Snaefjallaströnd Circuit (Iceland)

On the Westfjords there is Hornstrandir, a deserted region of Iceland, which offers excellent conditions for hikes away from the tourist areas. It can be reached with a boat from Isarfjordur. Some hiking routes can be researched in advance in the Tourist Information of this town. However, paths are little marked or not at all, which is why a GPS or compass and a topographic map are indispensable. The boat trips are seasonal. If these don’t cross due to it being the end of the season, there is an alternative route, such as the Snaefjallaströnd Circuit, on the smaller peninsula, which can be reached by car.

Snaellfjordströnd Circuit

Back to Europe

Day 1 Day 2


Sep. 17, 2016 – Sep. 18, 2016


Day 1: Unadsdalur – Höfdaströnd, about 25 km:
On this trek I am accompanied by Miko, a muscular hitchhiker from Poland. Yesterday, a wiry gray-haired Icelander warned us that the winter was coming and that this was not the ideal time for a hike. “Winter is coming” … The motto of the house of Stark from Game of Thrones fits perfectly into this barren landscape and lets me immerse myself in a fantasy world. The first part leads along the disused telephone masts over a rough meadow. A varied, uphill half an hour later, the earthy ground gives way to a rocky surface. Green moss and white snow stains, accompanied by creeks, complete the scenery which I had already encountered on other hikes in Iceland.
After 2.5 hours we reach the top and can look to the other side of the fjord. Exceedingly, a glacier sits on my right and seems to merge with the sky because of its white-gray color. The next piece is made of a white, fairly steep ice field. Miko gives me a questioning look when I step onto it, sit down and push myself off, an exciting, though slightly painful, experience, as I realize too late that there are some small creases in the ice. As the world finally stops blurring, we continue the path.
On the horizon three tiny buildings appear on the edge of the fjord. The clouds have now gained the upper hand and yet a single sunbeam passes through and paints a small bright circle directly on the white houses in front of the huge watercourse. A deep cloud floats directly above them – an impressive sight. We take a shortcut to the left over the hill chain instead of following the way that leads down the beach. When we find ourselves in a deadend on a steep precipice, we correct the decision made. The beach path is easier. We pass apparently abandoned buildings and decide to camp on a river. On one side there is a survey which seems to be made especially for that, as it saves us from the worst wind. With drippy shoes and socks, I immediately return to my tent, which I pitched on a slightly uneven ground.



Day 2: Höfdaströnd – Unadsdalur, about 35 km:
The day begins with the sun waking me. After yesterday’s rain, I did not expect this kind of nice weather. However, my good mood disappears a short time later, when I realize that a zipper from my tent is broken. The result is an insufficient weather protection, so I decide to make it the whole way to our destination.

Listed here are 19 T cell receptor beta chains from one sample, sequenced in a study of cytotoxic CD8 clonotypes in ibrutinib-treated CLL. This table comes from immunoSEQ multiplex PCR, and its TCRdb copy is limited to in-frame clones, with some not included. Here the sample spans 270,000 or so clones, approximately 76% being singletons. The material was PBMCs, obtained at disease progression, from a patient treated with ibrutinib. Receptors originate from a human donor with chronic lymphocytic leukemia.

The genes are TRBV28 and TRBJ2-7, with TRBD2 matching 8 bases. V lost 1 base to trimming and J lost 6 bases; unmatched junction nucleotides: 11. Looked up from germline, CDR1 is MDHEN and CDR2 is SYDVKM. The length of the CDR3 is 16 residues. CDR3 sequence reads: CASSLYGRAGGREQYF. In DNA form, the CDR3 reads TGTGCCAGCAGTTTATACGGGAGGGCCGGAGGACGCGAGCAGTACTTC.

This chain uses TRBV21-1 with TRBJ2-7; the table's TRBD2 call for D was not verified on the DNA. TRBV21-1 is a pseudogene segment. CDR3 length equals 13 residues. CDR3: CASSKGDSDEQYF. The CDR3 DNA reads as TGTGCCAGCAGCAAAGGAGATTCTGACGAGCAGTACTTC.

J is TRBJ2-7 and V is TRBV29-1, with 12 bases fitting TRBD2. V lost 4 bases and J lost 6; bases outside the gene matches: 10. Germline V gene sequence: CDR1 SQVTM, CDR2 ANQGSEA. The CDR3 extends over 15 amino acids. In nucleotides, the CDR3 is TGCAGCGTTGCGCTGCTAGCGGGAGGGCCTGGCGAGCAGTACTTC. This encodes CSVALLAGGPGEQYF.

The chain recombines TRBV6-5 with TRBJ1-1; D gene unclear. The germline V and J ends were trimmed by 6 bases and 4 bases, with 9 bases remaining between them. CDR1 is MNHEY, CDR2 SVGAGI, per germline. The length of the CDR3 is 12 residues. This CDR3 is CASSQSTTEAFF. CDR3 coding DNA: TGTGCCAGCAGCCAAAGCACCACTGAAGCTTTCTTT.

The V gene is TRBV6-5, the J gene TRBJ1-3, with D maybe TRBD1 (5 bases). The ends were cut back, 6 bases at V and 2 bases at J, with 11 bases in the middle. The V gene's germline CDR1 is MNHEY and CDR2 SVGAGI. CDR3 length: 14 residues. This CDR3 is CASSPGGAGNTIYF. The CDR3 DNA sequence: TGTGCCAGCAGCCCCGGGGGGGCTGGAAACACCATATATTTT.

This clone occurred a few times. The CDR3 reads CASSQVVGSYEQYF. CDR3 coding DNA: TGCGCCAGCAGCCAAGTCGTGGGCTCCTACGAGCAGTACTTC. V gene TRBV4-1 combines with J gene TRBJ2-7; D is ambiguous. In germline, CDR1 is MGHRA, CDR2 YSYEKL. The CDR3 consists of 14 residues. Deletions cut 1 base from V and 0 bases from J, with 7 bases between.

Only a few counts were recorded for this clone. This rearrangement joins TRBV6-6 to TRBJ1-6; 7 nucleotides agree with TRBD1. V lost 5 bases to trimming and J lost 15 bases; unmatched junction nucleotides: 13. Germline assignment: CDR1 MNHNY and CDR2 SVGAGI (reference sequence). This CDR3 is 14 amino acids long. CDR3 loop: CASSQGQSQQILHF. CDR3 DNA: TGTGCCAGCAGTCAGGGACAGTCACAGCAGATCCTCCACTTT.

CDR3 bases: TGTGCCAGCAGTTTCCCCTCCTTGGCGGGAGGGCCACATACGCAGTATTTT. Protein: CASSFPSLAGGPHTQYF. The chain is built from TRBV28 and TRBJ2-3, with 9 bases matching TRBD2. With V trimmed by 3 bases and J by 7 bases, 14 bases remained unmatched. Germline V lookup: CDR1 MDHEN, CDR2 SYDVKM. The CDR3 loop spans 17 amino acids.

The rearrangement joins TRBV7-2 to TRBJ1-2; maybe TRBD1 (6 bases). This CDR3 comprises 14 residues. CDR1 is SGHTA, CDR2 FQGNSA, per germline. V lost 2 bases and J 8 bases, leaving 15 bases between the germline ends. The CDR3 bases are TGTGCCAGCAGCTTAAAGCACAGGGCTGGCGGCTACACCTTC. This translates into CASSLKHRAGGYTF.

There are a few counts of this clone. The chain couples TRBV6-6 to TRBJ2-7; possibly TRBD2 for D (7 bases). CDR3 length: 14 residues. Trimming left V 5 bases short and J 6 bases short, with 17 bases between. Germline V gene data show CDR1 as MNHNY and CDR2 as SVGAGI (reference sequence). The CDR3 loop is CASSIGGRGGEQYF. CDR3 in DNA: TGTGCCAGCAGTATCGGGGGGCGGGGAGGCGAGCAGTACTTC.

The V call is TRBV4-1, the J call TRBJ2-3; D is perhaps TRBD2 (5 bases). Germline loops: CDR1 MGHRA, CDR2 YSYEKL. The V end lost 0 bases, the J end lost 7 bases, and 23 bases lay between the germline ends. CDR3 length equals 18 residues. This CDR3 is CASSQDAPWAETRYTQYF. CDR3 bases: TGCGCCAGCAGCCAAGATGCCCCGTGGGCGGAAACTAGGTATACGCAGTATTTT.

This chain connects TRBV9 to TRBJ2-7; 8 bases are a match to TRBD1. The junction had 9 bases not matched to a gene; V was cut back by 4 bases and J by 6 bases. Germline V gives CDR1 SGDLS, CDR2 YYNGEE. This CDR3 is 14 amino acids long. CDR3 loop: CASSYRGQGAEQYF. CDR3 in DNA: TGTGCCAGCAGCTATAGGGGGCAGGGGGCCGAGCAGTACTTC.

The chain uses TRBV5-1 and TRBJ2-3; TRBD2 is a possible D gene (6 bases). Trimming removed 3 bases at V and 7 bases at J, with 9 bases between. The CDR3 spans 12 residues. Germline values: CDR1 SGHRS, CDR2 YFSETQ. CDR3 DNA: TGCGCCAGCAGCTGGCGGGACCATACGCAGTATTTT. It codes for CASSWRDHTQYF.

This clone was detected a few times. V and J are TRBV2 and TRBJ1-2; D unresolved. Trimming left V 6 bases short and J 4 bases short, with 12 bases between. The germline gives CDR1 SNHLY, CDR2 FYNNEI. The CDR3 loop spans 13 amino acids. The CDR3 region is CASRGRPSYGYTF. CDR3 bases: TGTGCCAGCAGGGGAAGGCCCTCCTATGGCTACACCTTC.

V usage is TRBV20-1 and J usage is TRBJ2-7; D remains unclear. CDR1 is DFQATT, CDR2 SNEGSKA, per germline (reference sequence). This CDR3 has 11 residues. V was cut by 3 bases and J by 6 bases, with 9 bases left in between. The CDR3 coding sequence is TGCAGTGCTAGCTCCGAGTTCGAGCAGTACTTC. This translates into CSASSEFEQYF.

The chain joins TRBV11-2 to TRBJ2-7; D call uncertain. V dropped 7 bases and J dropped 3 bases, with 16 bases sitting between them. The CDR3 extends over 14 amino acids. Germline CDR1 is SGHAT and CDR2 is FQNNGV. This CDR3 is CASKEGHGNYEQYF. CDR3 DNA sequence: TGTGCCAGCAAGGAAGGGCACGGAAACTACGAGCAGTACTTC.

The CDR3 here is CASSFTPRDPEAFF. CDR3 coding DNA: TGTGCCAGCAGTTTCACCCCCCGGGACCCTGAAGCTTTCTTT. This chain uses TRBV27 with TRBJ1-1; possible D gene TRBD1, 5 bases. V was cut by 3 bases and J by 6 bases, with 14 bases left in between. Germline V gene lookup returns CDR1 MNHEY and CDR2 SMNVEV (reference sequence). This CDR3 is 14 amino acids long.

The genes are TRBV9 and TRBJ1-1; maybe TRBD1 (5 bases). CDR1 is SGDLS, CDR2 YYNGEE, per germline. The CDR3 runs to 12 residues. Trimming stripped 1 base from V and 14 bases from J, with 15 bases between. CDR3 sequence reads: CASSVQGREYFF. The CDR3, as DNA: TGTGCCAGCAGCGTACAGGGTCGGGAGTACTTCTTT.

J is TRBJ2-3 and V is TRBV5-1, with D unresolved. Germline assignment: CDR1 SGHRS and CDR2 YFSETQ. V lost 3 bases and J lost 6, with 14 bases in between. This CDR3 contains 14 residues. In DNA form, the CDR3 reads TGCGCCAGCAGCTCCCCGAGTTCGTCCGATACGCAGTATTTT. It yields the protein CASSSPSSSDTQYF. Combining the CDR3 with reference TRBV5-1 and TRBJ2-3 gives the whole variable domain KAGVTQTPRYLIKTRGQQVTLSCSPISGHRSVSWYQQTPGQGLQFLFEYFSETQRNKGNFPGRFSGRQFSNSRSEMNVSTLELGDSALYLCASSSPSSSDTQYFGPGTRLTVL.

We pack our stuff together and reach an abandoned village an hour later. The first glances fall on a house and a church with a lonely cross in front. In the background, the waves are whirled to the beach, on the left a mountain rises, which we must overcome. At this point we walk separately for some time as I shorten the trail and find an old gondola stretching over the 3-meter-wide river. The steel ropes still seem to be in order, so I pull the vehicle to me and get in. I pull on one of the ropes and find myself a short time later with dry feet on the other side.
On the other is a grass section with knee-deep furrows, overgrown with grass, which has to be conquered before a recognizable path appears on the north side of the mountain. The taste of the blueberries growing here brightens the mood. At the top, we are guided by clearly visible stone piles. On our right the mountain descends steeply into the sea. Thanks to the good weather, this offers an impressive view of the other side of the fjord.
An hour later the rock lies behind us and we go down to the sea. The salt water has retreated so far that we can move on the wet sand without any problems. Accompanied by the sunshine, we can see on our right side some seals observing us. After their curiosity is quenched, they disappear quickly with an audible splashing under water. On our left is a mountain landscape. Steep basalt towers form the top part, and every 100 meters waterfalls of varying width, length and strength appear.
It is late afternoon, when the path is crossed by something white, running at a fast pace. We are just able to identify the arctic fox before it has already disappeared. A few minutes later I glance towards the sea. Surprisingly, we can spot there the small white creature again, surrounded by the algae rinsed on the shore, and apparently looking for food. We leave this scene after some photos behind us and follow the path that has been overgrown by the scrub.
Around 7 pm and after 9 hours of hiking, we see the first buildings from the place where I parked Leo, the van that I live in. Exhausted, I wash myself briefly in the nearby cold river, prepare a small dinner and disappear for the night in my bed.


Summary: In this secluded trekking area, you can still feel the real soul of Iceland, as it once was, before the mass tourism arrived. In this genuine wilderness, you won’t be finding the “typical” Icelandic conditions, such as volcanic rocks and sulfur springs, but the landscape is more lively and invites you to dive into another world. If you keep your eyes open, there is a chance that you will be rewarded with unique encounters with wild animals such as the arctic fox and sea lion.